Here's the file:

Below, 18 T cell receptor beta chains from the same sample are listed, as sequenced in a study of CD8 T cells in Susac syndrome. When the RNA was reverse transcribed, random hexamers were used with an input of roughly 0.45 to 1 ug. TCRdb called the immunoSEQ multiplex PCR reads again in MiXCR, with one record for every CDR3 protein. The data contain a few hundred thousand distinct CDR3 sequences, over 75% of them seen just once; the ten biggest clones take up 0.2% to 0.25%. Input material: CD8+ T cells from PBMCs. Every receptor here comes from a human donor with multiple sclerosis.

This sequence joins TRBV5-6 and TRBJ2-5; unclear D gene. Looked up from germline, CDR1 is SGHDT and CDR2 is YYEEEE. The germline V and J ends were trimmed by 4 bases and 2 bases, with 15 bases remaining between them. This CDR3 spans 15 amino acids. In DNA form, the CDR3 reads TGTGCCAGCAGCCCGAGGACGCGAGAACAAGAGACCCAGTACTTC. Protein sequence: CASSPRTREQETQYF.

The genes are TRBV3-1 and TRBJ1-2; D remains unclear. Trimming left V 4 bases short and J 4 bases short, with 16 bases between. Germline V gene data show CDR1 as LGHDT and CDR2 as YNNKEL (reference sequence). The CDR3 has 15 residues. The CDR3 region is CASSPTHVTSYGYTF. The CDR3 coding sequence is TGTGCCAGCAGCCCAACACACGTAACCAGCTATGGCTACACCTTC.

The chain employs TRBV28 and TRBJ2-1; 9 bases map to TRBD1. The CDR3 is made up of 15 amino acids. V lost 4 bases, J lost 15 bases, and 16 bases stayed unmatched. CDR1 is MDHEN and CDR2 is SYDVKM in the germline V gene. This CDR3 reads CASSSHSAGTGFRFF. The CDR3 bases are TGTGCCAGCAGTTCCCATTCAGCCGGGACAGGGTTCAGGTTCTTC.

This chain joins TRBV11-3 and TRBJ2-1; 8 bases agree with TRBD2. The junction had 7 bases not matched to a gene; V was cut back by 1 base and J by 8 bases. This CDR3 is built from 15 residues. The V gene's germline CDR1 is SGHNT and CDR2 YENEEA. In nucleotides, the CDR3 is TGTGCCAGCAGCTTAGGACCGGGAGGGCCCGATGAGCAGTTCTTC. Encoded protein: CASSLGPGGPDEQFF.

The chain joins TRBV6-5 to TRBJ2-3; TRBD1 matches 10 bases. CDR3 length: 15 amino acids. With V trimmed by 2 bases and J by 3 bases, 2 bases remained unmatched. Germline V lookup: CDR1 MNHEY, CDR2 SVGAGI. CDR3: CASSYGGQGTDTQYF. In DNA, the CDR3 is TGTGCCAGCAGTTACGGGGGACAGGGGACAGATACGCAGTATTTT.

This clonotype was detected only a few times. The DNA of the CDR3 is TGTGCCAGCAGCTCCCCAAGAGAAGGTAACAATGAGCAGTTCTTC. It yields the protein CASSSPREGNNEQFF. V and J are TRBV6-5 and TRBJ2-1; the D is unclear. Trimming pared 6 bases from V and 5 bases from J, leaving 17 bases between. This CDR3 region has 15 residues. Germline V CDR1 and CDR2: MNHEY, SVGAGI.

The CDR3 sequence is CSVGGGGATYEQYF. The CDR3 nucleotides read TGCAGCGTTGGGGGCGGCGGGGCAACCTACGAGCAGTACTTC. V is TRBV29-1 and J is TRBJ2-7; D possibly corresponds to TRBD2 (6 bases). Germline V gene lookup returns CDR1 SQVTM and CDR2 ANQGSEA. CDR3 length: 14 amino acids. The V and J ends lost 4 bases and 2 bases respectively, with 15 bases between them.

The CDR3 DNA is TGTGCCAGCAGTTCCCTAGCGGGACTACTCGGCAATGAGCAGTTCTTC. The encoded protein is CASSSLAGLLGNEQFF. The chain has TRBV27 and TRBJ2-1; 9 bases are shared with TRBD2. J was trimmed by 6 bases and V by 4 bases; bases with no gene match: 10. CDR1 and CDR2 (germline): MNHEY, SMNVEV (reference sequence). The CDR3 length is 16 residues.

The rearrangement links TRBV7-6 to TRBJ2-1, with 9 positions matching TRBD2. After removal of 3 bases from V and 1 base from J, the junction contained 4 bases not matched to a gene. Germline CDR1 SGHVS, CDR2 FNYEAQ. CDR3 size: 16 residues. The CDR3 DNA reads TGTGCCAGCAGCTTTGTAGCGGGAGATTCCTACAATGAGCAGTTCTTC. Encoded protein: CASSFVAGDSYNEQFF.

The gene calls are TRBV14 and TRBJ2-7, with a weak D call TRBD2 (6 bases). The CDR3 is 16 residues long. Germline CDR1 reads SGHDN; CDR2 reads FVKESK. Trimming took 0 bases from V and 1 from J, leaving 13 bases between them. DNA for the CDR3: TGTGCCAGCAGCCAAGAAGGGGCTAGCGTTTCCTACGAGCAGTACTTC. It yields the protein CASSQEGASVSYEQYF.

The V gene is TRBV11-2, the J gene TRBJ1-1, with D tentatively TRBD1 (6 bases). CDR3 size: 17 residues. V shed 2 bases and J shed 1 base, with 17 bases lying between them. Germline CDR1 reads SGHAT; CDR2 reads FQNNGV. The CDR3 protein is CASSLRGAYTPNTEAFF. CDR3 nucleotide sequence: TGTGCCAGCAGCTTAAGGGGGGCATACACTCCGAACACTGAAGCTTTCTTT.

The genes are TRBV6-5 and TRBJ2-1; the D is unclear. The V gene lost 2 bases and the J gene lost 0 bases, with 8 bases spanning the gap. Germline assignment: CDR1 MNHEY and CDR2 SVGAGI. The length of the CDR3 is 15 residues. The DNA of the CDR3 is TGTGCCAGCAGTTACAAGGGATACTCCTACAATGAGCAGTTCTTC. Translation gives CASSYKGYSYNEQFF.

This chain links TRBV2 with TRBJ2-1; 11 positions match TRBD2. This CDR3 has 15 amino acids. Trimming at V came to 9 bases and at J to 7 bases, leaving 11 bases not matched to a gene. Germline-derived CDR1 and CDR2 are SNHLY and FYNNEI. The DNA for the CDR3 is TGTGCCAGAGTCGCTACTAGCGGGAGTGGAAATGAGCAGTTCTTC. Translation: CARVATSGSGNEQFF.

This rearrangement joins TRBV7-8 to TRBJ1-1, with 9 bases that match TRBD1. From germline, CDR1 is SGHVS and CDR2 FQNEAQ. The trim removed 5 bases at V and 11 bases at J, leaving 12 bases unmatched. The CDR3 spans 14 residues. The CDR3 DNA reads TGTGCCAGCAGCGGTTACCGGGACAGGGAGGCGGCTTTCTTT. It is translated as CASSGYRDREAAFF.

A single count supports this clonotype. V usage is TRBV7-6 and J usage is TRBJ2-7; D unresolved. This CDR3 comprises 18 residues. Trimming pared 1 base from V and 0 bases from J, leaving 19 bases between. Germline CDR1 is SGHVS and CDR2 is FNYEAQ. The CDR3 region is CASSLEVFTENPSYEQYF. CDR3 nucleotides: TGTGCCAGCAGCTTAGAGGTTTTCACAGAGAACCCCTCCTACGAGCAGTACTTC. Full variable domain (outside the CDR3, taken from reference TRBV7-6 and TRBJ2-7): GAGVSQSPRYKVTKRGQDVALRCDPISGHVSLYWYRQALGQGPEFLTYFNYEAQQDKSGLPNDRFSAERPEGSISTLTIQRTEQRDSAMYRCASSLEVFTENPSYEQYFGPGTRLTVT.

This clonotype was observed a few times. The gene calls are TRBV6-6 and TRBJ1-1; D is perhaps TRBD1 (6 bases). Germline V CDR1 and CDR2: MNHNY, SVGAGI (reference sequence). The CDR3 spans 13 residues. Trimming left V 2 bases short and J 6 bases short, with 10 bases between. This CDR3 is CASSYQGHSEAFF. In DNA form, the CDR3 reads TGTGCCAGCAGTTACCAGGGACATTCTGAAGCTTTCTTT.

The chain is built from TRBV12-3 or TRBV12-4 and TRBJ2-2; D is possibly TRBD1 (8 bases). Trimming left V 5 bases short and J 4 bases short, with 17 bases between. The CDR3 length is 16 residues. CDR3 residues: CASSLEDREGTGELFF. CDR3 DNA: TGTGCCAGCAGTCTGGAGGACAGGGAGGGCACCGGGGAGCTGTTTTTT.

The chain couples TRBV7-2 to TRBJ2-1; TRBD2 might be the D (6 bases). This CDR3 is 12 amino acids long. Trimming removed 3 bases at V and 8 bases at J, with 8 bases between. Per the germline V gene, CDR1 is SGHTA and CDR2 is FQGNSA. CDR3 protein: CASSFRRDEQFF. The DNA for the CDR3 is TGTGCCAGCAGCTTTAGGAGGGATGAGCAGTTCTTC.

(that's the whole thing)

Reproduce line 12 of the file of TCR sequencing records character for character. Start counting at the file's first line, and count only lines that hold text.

The V gene is TRBV11-2, the J gene TRBJ1-1, with D tentatively TRBD1 (6 bases). CDR3 size: 17 residues. V shed 2 bases and J shed 1 base, with 17 bases lying between them. Germline CDR1 reads SGHAT; CDR2 reads FQNNGV. The CDR3 protein is CASSLRGAYTPNTEAFF. CDR3 nucleotide sequence: TGTGCCAGCAGCTTAAGGGGGGCATACACTCCGAACACTGAAGCTTTCTTT.